6 Best Calcium-Rich Foods to Eat
Best known for its role in bone health, calcium is actually the most abundant mineral in your body and is involved in many important body functions. "It plays a vital role in nerve function, hormone regulation, cardiovascular health and building and maintaining strong bones and teeth," notes Kristina Todini, RDN, creator of ForkInTheRoad.co. The recommended daily intake of calcium is 1,000 mg per day for most adults (women over 50 and anyone over 70 need 1,200 mg per day).
Many of us grew up being told to drink milk for strong bones — and if you're a 90's child you may remember the iconic "Got Milk?" campaign with milk mustaches encouraging us all to drink more milk. But milk is just one way to meet your calcium needs.
In fact these five foods have more calcium than a glass of milk (more than 300mg):
- Yogurt (8 ounces)
- Calcium-fortified orange juice (1 cup)
- Mozzarella cheese (1.5 ounces)
- Sardines (3 ounces)
- Cheddar cheese (1.5 ounces)
"While dairy sources of calcium like milk and cheese are often the largest calcium source for most Americans, it's entirely possible to meet your needs from plant-based foods," notes Todini.
Whatever type of diet you follow, it's important to get enough of this mineral. "There are many myths floating around that vegans don't need to ensure they meet their calcium needs, but maintaining strong, healthy bones is important," adds Sharon Palmer, MSFS, RDN, the Plant-Powered Dietitian.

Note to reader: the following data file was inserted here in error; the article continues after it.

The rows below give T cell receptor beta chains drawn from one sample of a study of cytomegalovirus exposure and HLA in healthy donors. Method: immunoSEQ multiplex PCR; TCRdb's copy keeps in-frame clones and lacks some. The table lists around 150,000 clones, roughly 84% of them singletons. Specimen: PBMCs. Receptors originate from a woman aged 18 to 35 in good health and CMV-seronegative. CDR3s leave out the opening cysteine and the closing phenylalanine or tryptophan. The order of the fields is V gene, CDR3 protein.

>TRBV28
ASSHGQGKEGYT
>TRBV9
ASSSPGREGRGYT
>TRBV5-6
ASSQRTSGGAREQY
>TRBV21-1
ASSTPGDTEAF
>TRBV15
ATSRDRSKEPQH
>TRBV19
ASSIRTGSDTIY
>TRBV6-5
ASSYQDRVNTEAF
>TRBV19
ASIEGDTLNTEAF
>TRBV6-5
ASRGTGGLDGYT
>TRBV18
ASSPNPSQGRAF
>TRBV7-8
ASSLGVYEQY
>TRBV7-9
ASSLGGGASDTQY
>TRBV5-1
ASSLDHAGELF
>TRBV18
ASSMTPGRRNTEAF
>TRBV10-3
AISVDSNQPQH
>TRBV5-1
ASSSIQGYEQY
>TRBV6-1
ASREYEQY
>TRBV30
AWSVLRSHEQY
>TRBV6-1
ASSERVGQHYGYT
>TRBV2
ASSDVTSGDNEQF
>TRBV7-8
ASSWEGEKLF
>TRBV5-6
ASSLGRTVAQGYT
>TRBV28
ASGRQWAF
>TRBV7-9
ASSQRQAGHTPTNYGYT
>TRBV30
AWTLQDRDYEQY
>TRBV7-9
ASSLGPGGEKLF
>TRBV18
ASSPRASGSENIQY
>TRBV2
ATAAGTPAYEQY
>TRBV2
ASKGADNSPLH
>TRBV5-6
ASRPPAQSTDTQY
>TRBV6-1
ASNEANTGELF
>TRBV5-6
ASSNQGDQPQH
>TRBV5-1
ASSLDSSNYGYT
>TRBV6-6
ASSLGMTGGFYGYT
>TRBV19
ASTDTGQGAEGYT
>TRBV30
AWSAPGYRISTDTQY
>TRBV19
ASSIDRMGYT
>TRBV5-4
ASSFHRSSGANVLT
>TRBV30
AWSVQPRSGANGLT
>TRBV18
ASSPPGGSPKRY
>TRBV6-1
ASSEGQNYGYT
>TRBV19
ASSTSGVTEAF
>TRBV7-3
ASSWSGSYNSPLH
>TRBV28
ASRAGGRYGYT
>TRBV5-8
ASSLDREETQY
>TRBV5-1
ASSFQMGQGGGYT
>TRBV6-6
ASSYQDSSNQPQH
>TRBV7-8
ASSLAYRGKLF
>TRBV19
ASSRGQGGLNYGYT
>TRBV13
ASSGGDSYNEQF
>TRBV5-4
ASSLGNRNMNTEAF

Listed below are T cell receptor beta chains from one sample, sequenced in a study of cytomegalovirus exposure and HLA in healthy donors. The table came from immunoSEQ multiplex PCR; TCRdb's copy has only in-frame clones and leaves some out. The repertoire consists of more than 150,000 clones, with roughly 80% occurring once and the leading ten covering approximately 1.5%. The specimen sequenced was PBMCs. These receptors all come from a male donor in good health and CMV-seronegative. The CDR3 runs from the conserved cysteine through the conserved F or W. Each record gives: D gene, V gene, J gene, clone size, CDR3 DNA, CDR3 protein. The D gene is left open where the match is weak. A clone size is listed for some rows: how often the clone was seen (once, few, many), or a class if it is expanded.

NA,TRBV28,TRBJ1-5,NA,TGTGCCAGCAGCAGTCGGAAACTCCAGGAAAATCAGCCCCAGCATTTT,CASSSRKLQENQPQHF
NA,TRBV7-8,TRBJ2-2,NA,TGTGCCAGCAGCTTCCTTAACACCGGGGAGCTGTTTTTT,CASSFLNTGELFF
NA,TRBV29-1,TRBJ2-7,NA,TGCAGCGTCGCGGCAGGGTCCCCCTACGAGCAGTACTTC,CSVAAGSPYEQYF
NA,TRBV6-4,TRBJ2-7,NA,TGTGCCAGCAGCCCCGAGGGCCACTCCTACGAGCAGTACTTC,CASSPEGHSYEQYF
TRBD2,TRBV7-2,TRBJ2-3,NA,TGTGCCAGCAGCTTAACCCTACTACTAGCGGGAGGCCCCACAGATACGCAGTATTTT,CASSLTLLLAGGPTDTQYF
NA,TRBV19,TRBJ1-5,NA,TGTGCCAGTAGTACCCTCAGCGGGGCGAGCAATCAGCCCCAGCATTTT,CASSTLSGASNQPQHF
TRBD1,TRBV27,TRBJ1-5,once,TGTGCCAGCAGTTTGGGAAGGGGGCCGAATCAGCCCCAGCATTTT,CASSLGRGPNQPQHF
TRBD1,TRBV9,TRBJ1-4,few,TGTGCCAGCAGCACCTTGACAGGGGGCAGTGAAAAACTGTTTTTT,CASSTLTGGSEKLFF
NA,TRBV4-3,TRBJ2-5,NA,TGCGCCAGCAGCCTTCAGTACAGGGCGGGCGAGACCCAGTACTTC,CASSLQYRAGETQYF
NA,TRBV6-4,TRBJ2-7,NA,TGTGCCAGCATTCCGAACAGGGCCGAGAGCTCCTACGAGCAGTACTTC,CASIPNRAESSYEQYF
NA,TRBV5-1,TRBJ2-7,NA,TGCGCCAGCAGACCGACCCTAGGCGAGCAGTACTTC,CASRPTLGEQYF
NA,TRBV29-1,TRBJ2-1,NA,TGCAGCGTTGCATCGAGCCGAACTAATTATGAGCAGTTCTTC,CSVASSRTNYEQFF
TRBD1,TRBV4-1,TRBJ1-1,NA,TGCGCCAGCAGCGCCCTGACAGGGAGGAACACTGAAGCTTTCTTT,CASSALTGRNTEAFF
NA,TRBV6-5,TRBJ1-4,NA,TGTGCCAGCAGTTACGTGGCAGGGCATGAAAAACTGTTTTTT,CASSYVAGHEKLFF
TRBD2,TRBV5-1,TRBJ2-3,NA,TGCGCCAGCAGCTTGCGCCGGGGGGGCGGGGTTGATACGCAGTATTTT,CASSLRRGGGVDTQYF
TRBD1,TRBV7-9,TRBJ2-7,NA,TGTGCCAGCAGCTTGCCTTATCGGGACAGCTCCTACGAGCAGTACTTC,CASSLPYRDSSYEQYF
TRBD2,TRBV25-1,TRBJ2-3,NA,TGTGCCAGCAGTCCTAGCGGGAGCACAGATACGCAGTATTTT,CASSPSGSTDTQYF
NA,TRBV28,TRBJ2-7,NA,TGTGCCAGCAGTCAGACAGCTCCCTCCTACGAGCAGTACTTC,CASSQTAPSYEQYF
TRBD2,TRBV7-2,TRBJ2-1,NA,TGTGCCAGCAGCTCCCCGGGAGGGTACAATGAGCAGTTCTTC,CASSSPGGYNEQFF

Wondering how to get enough? The following list includes some of the best sources to help you meet your needs, while also consuming foods that contribute other nutrients for optimal health. Milk optional.
1. Leafy Greens
On most "superfood" lists, leafy greens are packed with nutrients, including calcium. All dark leafy greens offer some calcium, but "some leafy greens (such as spinach, chard, and beet greens) have high oxalic acid levels which can interfere with calcium absorption," warns Palmer. The good news is—some of the better greens for calcium also have lower levels of oxalic acid. These include collard greens (266mg/cup cooked), bok choy (160 mg/cup cooked), kale (179 mg/cup cooked), and broccoli rabe (100 mg/cup cooked). If you're relying on greens to help meet your calcium needs, choose those first. Try our Lemony Lentil Soup with Collards for a plant-based, calcium-rich dish or whip up Massaged Kale Salad with Grapes & Cheddar for a yummy salad with 150mg of calcium per serving.
"A powerhouse of good bacteria for your gut, kefir is also an excellent source of calcium containing between 300 to 400 milligrams per cup, even more than what cow's milk offers," says Cheryl Mussatto, M.S., RD, LD. This fermented dairy drink is also "rich in magnesium and potassium, and research shows it can help lower blood pressure. It's also a great source of vitamin K2, a nutrient that helps reduce calcification in our arteries," notes Michelle Routhenstein, M.S. RD CDE, Owner of Entirely Nourished.
Kefir is a great addition to smoothies (try our Berry-Mint Kefir Smoothie). For a savory option, Routhenstein recommends using kefir in a dip with spices like smoked paprika, nutritional yeast and garlic powder.
"Soybeans are naturally rich in calcium and one of the most versatile plant-based sources of the mineral," says Todini. Commonly eaten as edamame, one cup cooked contains around 100 mg of calcium, which also comes along with a good dose of other nutrients including plant-based protein, fiber, folate, vitamin K, B vitamins and iron.